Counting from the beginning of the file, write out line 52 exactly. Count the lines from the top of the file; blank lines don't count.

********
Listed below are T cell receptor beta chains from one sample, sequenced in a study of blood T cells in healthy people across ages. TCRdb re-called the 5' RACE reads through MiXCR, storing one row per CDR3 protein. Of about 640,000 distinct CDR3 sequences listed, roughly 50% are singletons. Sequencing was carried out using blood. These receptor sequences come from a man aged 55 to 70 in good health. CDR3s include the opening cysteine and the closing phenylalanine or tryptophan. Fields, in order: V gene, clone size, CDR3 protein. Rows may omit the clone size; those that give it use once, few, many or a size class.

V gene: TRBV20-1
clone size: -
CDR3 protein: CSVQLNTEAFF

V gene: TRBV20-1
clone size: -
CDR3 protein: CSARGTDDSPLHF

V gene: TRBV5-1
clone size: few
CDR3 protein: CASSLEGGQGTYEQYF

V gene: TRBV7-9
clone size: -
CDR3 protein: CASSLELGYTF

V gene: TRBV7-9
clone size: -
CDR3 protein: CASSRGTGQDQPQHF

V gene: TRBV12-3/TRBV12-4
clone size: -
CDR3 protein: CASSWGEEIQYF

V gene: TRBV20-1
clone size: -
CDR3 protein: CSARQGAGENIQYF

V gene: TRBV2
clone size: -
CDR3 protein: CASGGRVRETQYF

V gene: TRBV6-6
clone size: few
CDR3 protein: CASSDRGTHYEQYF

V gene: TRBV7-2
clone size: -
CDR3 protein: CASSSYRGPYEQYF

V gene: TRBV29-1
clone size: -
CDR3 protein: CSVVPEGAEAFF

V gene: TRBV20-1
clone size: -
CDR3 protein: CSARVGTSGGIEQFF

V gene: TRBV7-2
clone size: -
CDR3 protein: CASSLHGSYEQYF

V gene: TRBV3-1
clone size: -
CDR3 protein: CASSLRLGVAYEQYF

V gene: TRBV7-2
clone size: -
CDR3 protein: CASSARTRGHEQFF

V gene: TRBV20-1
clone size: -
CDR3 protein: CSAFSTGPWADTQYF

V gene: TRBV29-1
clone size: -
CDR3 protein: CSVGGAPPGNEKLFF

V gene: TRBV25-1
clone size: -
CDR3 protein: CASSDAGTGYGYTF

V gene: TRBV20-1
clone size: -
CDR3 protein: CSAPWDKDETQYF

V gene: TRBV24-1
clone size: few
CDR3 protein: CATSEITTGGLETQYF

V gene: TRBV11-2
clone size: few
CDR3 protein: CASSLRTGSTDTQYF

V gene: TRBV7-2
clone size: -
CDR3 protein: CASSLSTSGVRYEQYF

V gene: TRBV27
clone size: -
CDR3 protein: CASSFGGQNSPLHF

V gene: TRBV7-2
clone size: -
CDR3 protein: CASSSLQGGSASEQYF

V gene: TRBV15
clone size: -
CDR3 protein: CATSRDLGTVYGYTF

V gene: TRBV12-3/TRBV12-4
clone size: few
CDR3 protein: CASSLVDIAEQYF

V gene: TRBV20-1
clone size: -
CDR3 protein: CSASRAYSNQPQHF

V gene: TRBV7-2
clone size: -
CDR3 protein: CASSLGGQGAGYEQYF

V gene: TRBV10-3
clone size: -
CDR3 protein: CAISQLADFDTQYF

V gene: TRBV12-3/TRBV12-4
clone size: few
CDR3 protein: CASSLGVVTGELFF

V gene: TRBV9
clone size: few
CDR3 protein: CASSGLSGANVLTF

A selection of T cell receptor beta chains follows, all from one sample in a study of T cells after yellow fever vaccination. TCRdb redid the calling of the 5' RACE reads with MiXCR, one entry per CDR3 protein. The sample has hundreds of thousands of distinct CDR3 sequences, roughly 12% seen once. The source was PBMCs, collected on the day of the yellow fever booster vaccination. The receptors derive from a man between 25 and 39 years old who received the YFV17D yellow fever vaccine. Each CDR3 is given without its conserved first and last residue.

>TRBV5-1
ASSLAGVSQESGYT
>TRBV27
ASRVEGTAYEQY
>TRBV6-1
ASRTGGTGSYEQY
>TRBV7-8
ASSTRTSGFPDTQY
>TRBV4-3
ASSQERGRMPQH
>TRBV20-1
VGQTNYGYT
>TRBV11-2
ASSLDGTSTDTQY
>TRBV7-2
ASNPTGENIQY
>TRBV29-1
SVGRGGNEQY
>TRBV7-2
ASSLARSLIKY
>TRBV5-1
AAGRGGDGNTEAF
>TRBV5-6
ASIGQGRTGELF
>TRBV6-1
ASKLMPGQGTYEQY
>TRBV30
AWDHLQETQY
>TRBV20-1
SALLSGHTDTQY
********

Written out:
CDR3 protein: CSVGGAPPGNEKLFF